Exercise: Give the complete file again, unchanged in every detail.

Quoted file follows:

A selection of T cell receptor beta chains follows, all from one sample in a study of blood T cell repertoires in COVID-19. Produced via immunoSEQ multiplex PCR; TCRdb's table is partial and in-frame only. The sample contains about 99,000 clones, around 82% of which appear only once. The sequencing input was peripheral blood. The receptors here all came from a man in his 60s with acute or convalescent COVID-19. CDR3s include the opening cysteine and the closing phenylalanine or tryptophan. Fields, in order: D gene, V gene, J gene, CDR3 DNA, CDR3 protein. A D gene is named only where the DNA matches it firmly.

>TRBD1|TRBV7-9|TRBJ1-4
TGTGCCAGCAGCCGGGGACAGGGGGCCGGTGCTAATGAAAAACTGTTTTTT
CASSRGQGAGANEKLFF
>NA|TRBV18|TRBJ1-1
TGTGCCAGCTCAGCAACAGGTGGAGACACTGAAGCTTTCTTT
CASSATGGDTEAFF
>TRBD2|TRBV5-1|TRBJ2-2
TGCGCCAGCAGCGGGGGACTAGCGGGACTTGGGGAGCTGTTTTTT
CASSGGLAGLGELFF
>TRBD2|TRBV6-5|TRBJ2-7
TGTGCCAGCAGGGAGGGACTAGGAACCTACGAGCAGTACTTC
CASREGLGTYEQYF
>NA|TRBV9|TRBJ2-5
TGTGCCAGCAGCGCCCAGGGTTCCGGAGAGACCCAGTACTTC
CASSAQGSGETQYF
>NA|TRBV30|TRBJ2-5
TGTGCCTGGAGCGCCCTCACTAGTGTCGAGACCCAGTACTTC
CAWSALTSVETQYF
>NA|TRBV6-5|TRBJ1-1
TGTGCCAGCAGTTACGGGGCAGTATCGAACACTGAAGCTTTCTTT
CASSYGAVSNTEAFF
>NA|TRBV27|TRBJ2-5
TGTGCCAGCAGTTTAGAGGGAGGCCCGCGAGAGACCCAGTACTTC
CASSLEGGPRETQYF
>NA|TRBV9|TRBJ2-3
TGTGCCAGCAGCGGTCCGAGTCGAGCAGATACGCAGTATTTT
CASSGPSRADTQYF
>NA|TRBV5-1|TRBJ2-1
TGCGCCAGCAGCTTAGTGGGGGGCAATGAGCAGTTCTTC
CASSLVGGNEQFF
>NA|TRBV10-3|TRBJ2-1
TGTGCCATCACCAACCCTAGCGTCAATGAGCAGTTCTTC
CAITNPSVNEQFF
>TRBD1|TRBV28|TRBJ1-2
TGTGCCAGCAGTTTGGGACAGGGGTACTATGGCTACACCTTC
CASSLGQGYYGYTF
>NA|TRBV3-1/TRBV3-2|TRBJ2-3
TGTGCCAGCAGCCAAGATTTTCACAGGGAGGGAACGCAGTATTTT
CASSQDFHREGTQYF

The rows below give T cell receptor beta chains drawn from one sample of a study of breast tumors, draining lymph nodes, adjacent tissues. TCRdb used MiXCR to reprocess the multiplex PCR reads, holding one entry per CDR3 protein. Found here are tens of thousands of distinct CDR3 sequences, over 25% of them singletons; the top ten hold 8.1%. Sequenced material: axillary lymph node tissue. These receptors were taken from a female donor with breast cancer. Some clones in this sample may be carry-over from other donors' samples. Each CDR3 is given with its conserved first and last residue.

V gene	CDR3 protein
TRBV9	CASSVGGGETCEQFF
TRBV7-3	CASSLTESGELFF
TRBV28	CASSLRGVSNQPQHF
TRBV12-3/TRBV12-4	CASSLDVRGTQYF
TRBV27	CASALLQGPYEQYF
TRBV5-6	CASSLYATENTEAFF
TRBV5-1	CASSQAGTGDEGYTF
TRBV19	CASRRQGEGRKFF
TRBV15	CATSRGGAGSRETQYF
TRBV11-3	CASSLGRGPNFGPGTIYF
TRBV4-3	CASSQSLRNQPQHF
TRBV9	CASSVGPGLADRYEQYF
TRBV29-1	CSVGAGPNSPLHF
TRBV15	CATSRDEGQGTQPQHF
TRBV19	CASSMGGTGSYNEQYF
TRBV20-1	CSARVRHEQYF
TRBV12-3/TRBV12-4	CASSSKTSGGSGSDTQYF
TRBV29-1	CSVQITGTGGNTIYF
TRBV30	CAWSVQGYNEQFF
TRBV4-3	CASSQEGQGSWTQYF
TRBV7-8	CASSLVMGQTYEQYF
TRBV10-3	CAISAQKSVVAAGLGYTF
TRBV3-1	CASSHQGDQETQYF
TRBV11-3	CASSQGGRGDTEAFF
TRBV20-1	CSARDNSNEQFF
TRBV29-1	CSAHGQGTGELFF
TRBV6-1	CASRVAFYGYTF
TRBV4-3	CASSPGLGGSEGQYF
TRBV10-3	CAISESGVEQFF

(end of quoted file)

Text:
A selection of T cell receptor beta chains follows, all from one sample in a study of blood T cell repertoires in COVID-19. Produced via immunoSEQ multiplex PCR; TCRdb's table is partial and in-frame only. The sample contains about 99,000 clones, around 82% of which appear only once. The sequencing input was peripheral blood. The receptors here all came from a man in his 60s with acute or convalescent COVID-19. CDR3s include the opening cysteine and the closing phenylalanine or tryptophan. Fields, in order: D gene, V gene, J gene, CDR3 DNA, CDR3 protein. A D gene is named only where the DNA matches it firmly.

>TRBD1|TRBV7-9|TRBJ1-4
TGTGCCAGCAGCCGGGGACAGGGGGCCGGTGCTAATGAAAAACTGTTTTTT
CASSRGQGAGANEKLFF
>NA|TRBV18|TRBJ1-1
TGTGCCAGCTCAGCAACAGGTGGAGACACTGAAGCTTTCTTT
CASSATGGDTEAFF
>TRBD2|TRBV5-1|TRBJ2-2
TGCGCCAGCAGCGGGGGACTAGCGGGACTTGGGGAGCTGTTTTTT
CASSGGLAGLGELFF
>TRBD2|TRBV6-5|TRBJ2-7
TGTGCCAGCAGGGAGGGACTAGGAACCTACGAGCAGTACTTC
CASREGLGTYEQYF
>NA|TRBV9|TRBJ2-5
TGTGCCAGCAGCGCCCAGGGTTCCGGAGAGACCCAGTACTTC
CASSAQGSGETQYF
>NA|TRBV30|TRBJ2-5
TGTGCCTGGAGCGCCCTCACTAGTGTCGAGACCCAGTACTTC
CAWSALTSVETQYF
>NA|TRBV6-5|TRBJ1-1
TGTGCCAGCAGTTACGGGGCAGTATCGAACACTGAAGCTTTCTTT
CASSYGAVSNTEAFF
>NA|TRBV27|TRBJ2-5
TGTGCCAGCAGTTTAGAGGGAGGCCCGCGAGAGACCCAGTACTTC
CASSLEGGPRETQYF
>NA|TRBV9|TRBJ2-3
TGTGCCAGCAGCGGTCCGAGTCGAGCAGATACGCAGTATTTT
CASSGPSRADTQYF
>NA|TRBV5-1|TRBJ2-1
TGCGCCAGCAGCTTAGTGGGGGGCAATGAGCAGTTCTTC
CASSLVGGNEQFF
>NA|TRBV10-3|TRBJ2-1
TGTGCCATCACCAACCCTAGCGTCAATGAGCAGTTCTTC
CAITNPSVNEQFF
>TRBD1|TRBV28|TRBJ1-2
TGTGCCAGCAGTTTGGGACAGGGGTACTATGGCTACACCTTC
CASSLGQGYYGYTF
>NA|TRBV3-1/TRBV3-2|TRBJ2-3
TGTGCCAGCAGCCAAGATTTTCACAGGGAGGGAACGCAGTATTTT
CASSQDFHREGTQYF

The rows below give T cell receptor beta chains drawn from one sample of a study of breast tumors, draining lymph nodes, adjacent tissues. TCRdb used MiXCR to reprocess the multiplex PCR reads, holding one entry per CDR3 protein. Found here are tens of thousands of distinct CDR3 sequences, over 25% of them singletons; the top ten hold 8.1%. Sequenced material: axillary lymph node tissue. These receptors were taken from a female donor with breast cancer. Some clones in this sample may be carry-over from other donors' samples. Each CDR3 is given with its conserved first and last residue.

V gene	CDR3 protein
TRBV9	CASSVGGGETCEQFF
TRBV7-3	CASSLTESGELFF
TRBV28	CASSLRGVSNQPQHF
TRBV12-3/TRBV12-4	CASSLDVRGTQYF
TRBV27	CASALLQGPYEQYF
TRBV5-6	CASSLYATENTEAFF
TRBV5-1	CASSQAGTGDEGYTF
TRBV19	CASRRQGEGRKFF
TRBV15	CATSRGGAGSRETQYF
TRBV11-3	CASSLGRGPNFGPGTIYF
TRBV4-3	CASSQSLRNQPQHF
TRBV9	CASSVGPGLADRYEQYF
TRBV29-1	CSVGAGPNSPLHF
TRBV15	CATSRDEGQGTQPQHF
TRBV19	CASSMGGTGSYNEQYF
TRBV20-1	CSARVRHEQYF
TRBV12-3/TRBV12-4	CASSSKTSGGSGSDTQYF
TRBV29-1	CSVQITGTGGNTIYF
TRBV30	CAWSVQGYNEQFF
TRBV4-3	CASSQEGQGSWTQYF
TRBV7-8	CASSLVMGQTYEQYF
TRBV10-3	CAISAQKSVVAAGLGYTF
TRBV3-1	CASSHQGDQETQYF
TRBV11-3	CASSQGGRGDTEAFF
TRBV20-1	CSARDNSNEQFF
TRBV29-1	CSAHGQGTGELFF
TRBV6-1	CASRVAFYGYTF
TRBV4-3	CASSPGLGGSEGQYF
TRBV10-3	CAISESGVEQFF